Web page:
More women asking for raises, getting them, experts weigh in

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SIOUX FALLS, S.D. (KSFY) - A new report in the Wall Street Journal says women are asking for raises and promotions just as much as men are -- and they're getting them. But there's a catch ...

The study, a partnership between McKinsey and Company and LeanIn.org, surveyed 70,000 workers and found that women who ask for raises are more likely be given feedback that they're "bossy," "aggressive," and even "intimidating."

But local experts say there are ways to get the raise you deserve and avoid those labels.

"Do your homework, check out the industry, make sure you know what you're worth," said Laurie Knutson, CEO for EmBe for Women.

Knutson said, the best time to negotiate is when you're first offered a job.

"That's your best time to negotiate and set the tone for where you're gonna head with your career and some of your expectations just do that right up front so there are no surprises," Knutson said.

If you're already in a position and trying to move up or ask for a raise in a job, you should let your boss know what you bring to the table and talk about it more than once.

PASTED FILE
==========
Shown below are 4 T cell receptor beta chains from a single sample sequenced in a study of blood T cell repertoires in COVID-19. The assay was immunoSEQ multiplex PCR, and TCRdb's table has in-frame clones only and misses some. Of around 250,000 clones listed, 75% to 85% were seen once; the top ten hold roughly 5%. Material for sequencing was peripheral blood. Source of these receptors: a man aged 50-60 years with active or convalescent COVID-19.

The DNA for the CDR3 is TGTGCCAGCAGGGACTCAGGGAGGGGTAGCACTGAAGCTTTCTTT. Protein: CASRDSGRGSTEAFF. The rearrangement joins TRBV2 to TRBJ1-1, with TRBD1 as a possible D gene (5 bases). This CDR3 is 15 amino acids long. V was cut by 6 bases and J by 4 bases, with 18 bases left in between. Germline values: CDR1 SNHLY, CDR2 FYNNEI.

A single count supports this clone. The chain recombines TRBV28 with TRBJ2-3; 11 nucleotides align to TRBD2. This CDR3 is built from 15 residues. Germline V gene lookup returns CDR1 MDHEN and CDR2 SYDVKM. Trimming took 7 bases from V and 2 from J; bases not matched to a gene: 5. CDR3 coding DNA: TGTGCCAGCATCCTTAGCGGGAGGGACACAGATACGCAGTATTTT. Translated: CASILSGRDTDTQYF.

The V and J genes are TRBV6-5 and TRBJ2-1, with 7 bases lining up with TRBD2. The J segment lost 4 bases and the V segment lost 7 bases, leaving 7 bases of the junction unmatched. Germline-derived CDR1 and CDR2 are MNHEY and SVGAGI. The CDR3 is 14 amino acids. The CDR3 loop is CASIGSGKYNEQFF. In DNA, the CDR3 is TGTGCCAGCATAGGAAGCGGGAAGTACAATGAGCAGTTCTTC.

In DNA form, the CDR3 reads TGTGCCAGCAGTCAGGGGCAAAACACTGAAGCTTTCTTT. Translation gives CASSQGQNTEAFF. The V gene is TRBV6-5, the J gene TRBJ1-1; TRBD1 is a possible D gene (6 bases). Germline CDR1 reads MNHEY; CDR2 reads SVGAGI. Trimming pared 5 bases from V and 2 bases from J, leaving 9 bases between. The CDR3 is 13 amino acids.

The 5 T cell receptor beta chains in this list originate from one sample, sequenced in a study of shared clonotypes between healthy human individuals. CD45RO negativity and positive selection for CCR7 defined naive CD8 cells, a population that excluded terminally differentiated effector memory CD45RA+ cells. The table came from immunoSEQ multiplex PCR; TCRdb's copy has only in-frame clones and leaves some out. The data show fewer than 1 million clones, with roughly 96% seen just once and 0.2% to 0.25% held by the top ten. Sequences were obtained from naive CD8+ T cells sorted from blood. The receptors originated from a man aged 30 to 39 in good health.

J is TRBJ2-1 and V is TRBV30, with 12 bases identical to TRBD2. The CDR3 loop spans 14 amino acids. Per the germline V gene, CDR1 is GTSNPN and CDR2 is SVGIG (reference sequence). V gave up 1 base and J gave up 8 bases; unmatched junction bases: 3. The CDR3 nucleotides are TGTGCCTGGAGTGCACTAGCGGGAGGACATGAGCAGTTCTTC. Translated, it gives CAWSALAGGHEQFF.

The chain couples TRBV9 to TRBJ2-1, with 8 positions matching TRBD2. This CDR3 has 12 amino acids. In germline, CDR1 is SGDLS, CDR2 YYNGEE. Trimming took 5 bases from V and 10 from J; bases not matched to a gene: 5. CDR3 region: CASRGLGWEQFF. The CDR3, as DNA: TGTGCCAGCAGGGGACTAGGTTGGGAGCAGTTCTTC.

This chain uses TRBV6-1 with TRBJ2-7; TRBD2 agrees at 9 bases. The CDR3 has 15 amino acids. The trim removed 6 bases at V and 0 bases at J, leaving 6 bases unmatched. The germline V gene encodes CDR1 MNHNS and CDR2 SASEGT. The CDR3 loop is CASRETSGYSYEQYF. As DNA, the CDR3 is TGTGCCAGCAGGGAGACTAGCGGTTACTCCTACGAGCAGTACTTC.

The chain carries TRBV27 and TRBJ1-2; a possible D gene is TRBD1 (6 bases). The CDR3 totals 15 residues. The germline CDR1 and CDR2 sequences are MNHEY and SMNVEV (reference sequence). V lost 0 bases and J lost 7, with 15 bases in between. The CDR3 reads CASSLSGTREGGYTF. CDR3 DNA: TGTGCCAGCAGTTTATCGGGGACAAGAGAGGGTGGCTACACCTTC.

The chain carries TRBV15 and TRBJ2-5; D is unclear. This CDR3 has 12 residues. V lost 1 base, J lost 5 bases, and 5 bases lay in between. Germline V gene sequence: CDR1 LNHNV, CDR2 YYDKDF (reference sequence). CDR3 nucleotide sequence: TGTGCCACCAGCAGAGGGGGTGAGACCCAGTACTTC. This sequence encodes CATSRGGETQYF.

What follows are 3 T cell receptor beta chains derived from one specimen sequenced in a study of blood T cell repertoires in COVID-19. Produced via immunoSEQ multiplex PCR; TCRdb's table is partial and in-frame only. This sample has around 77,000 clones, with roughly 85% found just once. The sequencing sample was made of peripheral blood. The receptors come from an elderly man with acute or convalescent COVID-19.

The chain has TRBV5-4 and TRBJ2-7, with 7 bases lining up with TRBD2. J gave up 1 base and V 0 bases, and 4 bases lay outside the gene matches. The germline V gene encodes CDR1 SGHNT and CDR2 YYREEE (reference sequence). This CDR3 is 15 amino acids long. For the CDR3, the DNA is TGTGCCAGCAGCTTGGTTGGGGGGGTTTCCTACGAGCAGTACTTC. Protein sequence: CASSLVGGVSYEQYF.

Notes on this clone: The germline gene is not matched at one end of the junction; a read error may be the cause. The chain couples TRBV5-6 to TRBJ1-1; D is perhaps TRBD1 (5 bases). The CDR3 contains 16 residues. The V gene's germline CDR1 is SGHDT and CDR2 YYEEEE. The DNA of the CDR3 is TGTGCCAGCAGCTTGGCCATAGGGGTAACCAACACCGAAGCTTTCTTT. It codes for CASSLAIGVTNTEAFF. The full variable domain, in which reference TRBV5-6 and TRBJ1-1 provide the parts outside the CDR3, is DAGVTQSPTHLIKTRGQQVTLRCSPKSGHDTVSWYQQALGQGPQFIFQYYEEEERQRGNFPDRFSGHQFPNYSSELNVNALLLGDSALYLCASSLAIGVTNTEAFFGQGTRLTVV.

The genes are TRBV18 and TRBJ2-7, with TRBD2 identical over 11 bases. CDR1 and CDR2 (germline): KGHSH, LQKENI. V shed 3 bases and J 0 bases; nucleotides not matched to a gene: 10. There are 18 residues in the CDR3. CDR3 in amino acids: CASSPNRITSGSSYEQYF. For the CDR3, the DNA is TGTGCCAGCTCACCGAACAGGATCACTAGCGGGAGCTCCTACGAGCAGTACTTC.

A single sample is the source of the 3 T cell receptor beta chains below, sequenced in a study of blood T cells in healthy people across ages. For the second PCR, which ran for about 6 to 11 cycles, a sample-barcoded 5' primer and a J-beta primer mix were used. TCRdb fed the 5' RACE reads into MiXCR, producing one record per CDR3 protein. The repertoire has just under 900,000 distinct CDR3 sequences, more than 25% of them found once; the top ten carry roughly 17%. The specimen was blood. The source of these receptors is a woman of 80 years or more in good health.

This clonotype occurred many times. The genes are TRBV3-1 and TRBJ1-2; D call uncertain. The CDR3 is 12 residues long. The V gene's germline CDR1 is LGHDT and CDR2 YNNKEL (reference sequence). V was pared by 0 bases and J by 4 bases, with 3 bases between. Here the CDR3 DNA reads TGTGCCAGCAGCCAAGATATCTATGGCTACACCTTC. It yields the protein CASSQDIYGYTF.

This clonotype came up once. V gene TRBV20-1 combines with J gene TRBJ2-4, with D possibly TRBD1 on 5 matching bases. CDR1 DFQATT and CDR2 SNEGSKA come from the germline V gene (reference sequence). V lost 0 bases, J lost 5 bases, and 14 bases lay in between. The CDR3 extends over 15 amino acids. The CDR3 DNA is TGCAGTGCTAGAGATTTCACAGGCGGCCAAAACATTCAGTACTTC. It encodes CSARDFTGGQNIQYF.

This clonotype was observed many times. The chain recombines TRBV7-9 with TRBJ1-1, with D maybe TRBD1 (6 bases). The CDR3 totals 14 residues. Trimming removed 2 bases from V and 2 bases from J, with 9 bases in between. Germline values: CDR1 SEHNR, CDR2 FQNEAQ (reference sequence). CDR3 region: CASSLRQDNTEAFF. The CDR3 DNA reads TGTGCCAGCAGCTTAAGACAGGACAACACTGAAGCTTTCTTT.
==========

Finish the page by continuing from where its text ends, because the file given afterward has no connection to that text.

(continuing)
"Don't make it a surprise don't make it an aggressive demanding kind of thing, bring the information make it factual," said Knutson.

"Not many people can be great on the fly in the moment, especially if emotions are heightened," said Lisa Kuzman, a life coach.

Because women tend to go about having these types of conversations differently than men.

"A lot of these kinds of conversations are happening in social terms and when we have the conversation with our boss if it's with a male, we're not in the gym with him or on the golf course, we're sitting across the desk," said Knutson.

When you are ready to request a raise or a promotion -- leaders said it's important to document it.

"Really track your successes, write them down, keep a file folder of successes -- whether that is a compliment -- a note card you received or an email you received -- you can print it out and put in that folder," said Maureen Ohm, Sioux Falls Business and Professional Women's Professional Development Coordinate. "Or whether it was a sale that you made that was significant. don't let that be forgotten."

The key to asking for a raise ...

"It's so important to actually make the ask, because if we don't ask we'll never know what the answer is," said Kuzman. "And I think we're so worried about being seen as whatever is that we're worried that we're gonna be pigeon-holed as, that we end up not asking at all."

If you're still not sure where to start ...

"We have many resources here in the Sioux Falls area for women to start building themselves up," said Ohm.

Two of those resources, EmBe for Women and Sioux Falls Business and Professional Women both have upcoming opportunities.

The deadline to apply for EmBe's Women's Leadership program is Oct. 26 and BPW is hosting a luncheon development series monthly for the next five months.

We have links to both under "related links"



 
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